William Hartman Woodin (May 27, 1868 – May 3, 1934) was a U.S. industrialist. He served as the Secretary of Treasury under Franklin Roosevelt in 1933.
Woodin was born in Berwick, Pennsylvania. He was closely involved in Jackson and Woodin Manufacturing Company. His father, Clemuel Ricketts "Clement" Woodin, preceded him in the presidency of the company and his grandfather, also named William Hartman Woodin, was an early partner in the company. He was a member of the Union League Club of New York. Woodin graduated from Columbia College School of Mines in 1890.
Jackson & Woodin grew under this combined leadership to become the largest railroad car builder in the eastern United States, and was one of the 13 companies that merged in 1899 to form American Car and Foundry Company (ACF).
Woodin married Annie Jessup, on October 9, 1889. They had three daughters and one son: Mary, Annie Jessup, William Hartman, Jr., and Elizabeth Foster Woodin. They lived in New York City.
Woodin stayed on with ACF for a while after the merger.
Woodin worked up through ACF management to become president in 1916. He was a director of the Federal Reserve Bank of New York from 1927 through 1932.
As Will Woodin, he collaborated with children's author Johnny Gruelle, composing music for the 1930 book Raggedy Ann's Sunny Songs and was the namesake of Gruelle's character Little Wooden Willie. In 1933, Woodin composed a march in honor of Roosevelt.
Secretary of the Treasury 'William H. Woodin, (1933 Time)
Woodin was a Republican businessman and was a major contributor to Roosevelt's campaign in 1932. Woodin served as the Treasury Secretary from March 4, 1933 until he resigned effective December 31, 1933. Because of his poor health, for some weeks in 1933 Treasury Under-Secretary Dean Acheson served as the Acting Secretary of the Treasury. Woodin was involved in major decisions that the new Roosevelt administration made to combat the Great Depression.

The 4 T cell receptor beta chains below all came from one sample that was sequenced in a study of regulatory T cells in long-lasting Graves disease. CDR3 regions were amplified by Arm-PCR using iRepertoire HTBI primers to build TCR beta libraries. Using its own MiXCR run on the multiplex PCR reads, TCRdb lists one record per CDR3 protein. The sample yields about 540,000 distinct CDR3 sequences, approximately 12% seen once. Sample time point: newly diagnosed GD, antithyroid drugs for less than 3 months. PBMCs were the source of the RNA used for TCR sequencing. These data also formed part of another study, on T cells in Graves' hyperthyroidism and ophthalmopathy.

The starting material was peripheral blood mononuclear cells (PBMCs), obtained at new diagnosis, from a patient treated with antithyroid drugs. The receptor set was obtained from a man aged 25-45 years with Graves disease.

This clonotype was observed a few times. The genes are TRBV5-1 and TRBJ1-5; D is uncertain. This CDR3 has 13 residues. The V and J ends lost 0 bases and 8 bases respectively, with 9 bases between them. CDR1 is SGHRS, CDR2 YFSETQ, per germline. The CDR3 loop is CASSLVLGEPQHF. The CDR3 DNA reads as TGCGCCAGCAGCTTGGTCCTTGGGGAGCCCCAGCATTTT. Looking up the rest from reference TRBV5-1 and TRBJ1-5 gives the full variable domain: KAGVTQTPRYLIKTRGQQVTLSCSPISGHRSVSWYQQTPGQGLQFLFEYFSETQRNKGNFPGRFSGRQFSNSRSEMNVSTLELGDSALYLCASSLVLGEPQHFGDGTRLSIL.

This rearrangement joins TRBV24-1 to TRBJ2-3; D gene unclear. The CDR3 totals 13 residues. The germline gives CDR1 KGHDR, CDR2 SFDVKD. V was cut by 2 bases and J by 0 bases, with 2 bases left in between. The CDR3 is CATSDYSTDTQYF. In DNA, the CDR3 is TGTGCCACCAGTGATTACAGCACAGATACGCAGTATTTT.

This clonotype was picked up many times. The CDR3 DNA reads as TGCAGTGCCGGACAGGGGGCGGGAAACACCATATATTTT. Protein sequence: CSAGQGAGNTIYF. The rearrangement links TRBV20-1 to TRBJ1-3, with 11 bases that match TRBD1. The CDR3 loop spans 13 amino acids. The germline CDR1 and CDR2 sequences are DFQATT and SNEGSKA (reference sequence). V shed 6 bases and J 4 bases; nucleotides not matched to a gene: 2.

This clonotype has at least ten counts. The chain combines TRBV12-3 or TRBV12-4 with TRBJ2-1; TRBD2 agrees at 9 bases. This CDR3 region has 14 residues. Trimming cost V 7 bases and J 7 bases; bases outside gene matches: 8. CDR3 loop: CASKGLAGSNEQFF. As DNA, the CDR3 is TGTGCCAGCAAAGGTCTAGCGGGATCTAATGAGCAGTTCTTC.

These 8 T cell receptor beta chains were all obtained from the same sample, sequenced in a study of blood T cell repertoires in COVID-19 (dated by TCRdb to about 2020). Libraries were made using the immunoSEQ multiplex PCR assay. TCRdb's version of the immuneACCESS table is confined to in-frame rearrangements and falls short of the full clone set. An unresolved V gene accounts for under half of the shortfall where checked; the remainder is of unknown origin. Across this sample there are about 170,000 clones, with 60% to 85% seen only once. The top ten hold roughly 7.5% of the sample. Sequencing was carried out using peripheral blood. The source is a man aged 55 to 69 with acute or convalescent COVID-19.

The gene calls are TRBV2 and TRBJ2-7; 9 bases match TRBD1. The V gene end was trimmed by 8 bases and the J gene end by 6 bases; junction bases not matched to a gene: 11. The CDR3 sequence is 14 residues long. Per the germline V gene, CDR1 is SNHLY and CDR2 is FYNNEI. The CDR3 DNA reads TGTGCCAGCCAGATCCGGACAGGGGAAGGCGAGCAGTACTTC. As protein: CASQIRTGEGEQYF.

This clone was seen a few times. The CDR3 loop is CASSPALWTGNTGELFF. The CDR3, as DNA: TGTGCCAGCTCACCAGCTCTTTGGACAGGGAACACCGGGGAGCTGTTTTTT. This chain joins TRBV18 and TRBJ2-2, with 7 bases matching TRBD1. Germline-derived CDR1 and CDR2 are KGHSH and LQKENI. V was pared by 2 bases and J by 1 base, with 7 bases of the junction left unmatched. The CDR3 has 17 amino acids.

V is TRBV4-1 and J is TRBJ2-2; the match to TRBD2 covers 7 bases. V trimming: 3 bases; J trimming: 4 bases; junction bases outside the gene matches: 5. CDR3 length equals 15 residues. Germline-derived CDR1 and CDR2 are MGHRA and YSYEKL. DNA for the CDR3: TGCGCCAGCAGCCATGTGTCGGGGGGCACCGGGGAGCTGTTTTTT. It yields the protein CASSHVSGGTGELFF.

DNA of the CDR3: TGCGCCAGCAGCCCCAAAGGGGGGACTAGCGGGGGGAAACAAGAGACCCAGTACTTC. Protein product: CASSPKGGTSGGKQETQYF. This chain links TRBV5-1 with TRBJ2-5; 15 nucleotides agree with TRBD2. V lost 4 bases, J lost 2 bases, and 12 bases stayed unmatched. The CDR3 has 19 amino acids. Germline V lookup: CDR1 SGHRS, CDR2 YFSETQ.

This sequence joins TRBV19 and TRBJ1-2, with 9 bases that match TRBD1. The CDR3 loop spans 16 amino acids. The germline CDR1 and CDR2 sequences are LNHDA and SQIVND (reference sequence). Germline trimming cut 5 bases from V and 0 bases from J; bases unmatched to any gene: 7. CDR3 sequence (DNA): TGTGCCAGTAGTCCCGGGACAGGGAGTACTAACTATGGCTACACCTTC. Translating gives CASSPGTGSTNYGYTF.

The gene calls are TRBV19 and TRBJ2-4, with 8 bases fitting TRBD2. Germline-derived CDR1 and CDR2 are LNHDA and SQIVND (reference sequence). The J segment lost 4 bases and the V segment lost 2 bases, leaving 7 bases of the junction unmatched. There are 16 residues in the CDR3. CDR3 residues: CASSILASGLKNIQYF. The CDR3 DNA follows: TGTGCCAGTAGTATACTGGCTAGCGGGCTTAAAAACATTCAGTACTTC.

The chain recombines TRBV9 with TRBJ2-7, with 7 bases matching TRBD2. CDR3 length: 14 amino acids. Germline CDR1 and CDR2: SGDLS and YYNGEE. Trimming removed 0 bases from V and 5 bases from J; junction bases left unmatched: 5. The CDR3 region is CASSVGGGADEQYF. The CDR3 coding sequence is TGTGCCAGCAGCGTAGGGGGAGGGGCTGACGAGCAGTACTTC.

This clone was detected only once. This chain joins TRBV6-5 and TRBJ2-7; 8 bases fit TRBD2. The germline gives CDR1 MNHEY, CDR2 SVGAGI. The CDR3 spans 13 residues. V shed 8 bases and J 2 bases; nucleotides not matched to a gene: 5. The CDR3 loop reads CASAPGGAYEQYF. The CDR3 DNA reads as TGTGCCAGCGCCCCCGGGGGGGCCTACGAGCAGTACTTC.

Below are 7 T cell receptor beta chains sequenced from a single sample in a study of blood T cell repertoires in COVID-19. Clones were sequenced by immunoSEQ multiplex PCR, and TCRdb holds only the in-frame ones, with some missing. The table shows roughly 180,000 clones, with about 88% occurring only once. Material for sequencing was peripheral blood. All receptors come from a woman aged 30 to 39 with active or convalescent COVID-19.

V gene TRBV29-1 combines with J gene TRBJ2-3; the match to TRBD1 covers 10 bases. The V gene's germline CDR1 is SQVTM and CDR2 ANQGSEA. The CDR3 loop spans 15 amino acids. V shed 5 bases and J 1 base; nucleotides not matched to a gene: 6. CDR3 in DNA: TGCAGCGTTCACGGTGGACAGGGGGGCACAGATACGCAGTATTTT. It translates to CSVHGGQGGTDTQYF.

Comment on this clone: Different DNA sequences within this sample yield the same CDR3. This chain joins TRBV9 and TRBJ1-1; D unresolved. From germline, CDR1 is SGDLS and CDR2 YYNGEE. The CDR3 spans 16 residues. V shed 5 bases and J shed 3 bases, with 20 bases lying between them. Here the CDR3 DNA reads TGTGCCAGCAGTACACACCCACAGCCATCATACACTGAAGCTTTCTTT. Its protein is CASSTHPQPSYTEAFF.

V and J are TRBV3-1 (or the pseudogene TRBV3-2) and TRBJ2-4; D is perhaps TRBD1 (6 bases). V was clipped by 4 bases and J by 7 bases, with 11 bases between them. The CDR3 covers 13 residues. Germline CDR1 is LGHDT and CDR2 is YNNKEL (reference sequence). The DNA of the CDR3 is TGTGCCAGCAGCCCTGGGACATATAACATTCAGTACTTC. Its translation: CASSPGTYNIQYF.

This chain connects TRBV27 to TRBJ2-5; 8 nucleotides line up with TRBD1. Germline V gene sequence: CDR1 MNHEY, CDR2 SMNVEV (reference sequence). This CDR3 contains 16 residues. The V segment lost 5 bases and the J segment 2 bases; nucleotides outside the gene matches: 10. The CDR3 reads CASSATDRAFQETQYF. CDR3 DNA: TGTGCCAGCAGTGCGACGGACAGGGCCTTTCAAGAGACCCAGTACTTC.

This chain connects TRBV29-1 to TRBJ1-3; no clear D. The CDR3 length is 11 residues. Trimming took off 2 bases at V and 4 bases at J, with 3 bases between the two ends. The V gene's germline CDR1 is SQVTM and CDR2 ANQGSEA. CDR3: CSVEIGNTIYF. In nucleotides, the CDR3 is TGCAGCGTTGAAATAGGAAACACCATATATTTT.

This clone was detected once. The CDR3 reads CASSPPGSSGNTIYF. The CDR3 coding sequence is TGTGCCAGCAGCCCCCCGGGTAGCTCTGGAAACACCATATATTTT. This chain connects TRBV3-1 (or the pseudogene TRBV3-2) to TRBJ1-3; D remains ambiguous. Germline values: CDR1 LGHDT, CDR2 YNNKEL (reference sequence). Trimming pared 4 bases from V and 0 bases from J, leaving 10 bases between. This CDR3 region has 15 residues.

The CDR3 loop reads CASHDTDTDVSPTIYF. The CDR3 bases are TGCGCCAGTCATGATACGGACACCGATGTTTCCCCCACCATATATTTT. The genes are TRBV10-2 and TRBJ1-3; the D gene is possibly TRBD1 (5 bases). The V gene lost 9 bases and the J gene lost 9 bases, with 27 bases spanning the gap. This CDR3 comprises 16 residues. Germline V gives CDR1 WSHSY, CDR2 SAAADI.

On March 4, 1933, when Roosevelt first took the oath of office, banks were closing their doors all over the United States as waves of panic led depositors to demand immediate payment of their money. Woodin was the point man in the administration's declaration of a "Bank Holiday" which closed every bank in the U.S. until bank examiners could determine which were sound enough to re-open. With "seals of approval" from the examiners, depositors regained confidence, and the vast majority left their money in bank deposits. This preceded the creation of deposit insurance and the Federal Deposit Insurance Corporation with the passage of the Glass-Steagall Act of 1933 to foster trust in banks which is essential to the entire financial system.
Woodin also presided over the Roosevelt Administration's withdrawal from the international monetary conference in London and the decision to take the United States off the international gold standard there. While he was the Secretary of the Treasury, the Administration also began the decision-making process that eventually led to the administration's decision to buy all the gold in private hands in the United States (other than that used by dentists and jewelers) and then to raise the dollar price of gold, devaluing the dollar against gold.
Treasury Under Secretary Dean Acheson opposed FDR on the latter two decisions and was forced to resign in November 1933. Woodin was an avid coin collector and when gold was withdrawn from private hands, he made certain that an exception was put in place for "rare or unusual" coins.
He died in New York City, New York, and was buried in Pine Grove Cemetery, near his birthplace of Berwick, Pennsylvania.
Woodin is the great-grandfather of mathematician W. Hugh Woodin.